Wanted: Mr. Sportsman

by Feb 6, 2014Women Who Hunt

Wanted: Mr. Sportsman

A friend of mine sent me this link and asked what I thought about it.  I had seen it before and was honest when I told him how degrading I felt it was.  Not only was the title of the “Miss Maine Sportsman” application in pink* but the questions were incredibly insulting to those of us that are fighting to be taken seriously among our male counterparts.

Questions like, “Do you clean your own kills/catches?” would never be asked if it were Mr. Maine Sportsman.  It would be assumed that yes, of course men clean what they kill.  Why is that assumption not made of us outdoor women?  Another question, “Do cook [sic] what you catch/kill? If so, what’s your favorite recipe?” would never be asked of men.  

My friend asked me what sort of questions I would ask if it were a Mr. Maine Sportsman pageant.  I came up with a bunch of snarky questions (Do you bait your own hook?) but then I thought about the questions that could have the most impact on the men that would apply.  Here are my top three:

1. How many people have you taught to hunt or fish? if you taught children, how old were they?

2. Do you help support outdoor organizations by donating your time, talent or dollars? If yes, please list the organizations. 

3. How are you, as a sportsman, working to ensure a healthy Maine outdoors for future generations?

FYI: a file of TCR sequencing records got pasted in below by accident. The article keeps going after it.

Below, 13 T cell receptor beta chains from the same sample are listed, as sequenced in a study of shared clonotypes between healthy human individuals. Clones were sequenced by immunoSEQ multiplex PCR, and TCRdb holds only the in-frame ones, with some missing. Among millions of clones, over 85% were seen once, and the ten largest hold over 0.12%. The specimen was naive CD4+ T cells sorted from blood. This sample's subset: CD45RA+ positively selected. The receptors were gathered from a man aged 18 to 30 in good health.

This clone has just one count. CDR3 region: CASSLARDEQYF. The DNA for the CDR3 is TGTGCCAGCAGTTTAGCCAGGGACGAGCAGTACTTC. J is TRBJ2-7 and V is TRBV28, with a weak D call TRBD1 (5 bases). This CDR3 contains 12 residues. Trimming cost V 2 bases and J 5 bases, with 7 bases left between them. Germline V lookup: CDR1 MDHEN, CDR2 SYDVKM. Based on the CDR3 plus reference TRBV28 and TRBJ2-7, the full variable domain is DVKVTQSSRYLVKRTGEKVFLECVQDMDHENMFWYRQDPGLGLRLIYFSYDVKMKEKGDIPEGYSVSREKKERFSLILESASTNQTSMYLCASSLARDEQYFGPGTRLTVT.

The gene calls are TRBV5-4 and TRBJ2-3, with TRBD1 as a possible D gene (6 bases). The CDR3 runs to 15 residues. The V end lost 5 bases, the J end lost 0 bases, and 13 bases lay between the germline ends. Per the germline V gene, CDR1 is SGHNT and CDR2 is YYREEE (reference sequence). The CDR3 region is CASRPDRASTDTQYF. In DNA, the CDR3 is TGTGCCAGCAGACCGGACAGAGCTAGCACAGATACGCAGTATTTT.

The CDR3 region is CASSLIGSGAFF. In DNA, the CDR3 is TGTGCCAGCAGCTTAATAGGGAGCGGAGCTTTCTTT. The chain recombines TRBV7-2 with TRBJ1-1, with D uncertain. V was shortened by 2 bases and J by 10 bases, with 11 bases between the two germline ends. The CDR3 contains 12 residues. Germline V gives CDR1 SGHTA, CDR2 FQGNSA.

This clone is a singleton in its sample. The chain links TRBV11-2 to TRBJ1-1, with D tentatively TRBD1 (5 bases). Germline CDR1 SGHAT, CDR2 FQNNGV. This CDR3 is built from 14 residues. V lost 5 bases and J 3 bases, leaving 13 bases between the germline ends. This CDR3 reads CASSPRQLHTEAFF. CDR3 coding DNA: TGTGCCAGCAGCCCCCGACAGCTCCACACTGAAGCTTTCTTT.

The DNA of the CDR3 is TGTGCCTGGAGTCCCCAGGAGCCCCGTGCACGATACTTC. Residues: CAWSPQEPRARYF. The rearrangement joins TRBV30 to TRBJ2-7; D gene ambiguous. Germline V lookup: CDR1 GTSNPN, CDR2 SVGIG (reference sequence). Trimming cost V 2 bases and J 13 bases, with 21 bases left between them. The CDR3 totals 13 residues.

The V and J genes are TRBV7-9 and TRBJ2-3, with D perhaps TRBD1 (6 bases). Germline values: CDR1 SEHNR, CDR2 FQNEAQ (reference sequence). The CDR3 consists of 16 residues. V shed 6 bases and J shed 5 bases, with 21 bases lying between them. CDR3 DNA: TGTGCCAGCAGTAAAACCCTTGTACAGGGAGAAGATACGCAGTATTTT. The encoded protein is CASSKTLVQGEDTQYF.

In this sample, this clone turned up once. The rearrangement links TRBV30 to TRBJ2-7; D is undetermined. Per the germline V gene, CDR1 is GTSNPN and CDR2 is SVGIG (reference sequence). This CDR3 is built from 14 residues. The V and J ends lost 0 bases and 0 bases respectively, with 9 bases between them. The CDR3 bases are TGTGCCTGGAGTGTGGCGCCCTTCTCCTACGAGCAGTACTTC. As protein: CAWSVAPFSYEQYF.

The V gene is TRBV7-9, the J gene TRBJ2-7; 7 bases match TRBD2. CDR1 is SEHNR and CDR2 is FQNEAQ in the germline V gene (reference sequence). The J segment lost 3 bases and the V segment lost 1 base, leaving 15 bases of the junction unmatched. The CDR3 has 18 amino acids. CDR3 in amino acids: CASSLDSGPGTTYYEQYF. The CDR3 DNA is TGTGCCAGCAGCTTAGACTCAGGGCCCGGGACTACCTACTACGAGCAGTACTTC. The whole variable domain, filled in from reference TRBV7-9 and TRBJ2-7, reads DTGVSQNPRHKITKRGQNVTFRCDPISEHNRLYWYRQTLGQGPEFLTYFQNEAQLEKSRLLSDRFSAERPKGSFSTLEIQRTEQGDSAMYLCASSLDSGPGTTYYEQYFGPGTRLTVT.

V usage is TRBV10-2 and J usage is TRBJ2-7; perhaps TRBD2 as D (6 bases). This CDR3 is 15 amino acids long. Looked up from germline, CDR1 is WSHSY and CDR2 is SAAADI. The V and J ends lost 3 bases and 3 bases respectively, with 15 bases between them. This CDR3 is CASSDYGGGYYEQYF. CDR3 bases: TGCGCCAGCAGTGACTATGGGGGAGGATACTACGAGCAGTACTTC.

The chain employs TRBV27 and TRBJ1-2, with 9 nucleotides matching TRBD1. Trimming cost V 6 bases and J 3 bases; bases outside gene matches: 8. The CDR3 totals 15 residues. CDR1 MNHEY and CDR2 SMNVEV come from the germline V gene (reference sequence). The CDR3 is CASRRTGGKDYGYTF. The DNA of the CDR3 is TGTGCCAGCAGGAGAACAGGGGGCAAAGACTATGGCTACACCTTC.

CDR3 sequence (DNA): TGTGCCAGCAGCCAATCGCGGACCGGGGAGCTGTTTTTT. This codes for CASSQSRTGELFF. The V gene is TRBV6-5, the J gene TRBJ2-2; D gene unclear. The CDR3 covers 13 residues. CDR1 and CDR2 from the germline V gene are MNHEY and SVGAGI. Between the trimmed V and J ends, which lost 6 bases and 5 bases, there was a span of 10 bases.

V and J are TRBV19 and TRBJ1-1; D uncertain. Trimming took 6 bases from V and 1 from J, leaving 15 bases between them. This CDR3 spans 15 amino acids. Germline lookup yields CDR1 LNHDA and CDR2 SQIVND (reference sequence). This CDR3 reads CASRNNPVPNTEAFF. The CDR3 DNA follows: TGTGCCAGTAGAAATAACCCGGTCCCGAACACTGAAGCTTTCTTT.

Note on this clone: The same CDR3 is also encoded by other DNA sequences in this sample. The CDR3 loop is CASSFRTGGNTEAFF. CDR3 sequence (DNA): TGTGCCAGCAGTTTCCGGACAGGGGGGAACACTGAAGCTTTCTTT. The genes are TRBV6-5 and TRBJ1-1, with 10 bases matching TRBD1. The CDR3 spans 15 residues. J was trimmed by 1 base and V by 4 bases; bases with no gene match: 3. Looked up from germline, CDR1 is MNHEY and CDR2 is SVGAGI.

If a group of people are going to be singled out in a pageant to see who is the best sportsman of them all, then at least ask some intelligent questions that don’t demean the group.  It is embarrassing to see that an outdoor magazine and organization in Maine, that should be working to support outdoor women, are instead supporting a pageant that’s reward for winning is not a donation to an outdoor organization or a piece of gear, but your very own month in their “Sportswomen of Maine” calendar.

Women are fighting against cyber bullies that threaten us, our families and friends.  We are battling for credibility and to be seen as equals in activities traditionally viewed as only for men.  I hope that as more and more women get into hunting and fishing, that this becomes a non-issue.  We are the fastest growing demographic in the hunting and fishing world and yet, even at the local level, we are seen as less than true outdoors-men.  Something has to change.

* If you are in any way, shape or form, supportive of women being active in the outdoors through fishing, hunting, hiking etc. do NOT use pink. It does nothing but perpetuate the stereotype that outdoor women must love pink.   The only exception for pink is when referring to the Casting for Recoveryprogram.


  1. Well Said…

    • Thank you! and thanks for supporting my blog.

  2. Nice!!

    • Thank you!

  3. I hear you about the assumptions made about women, but it confuses and bothers me how many men don't process and prepair their own meat. The only cooking they may do is sausage on the grill. It is an uphill battle, thanks for fighting the good fight.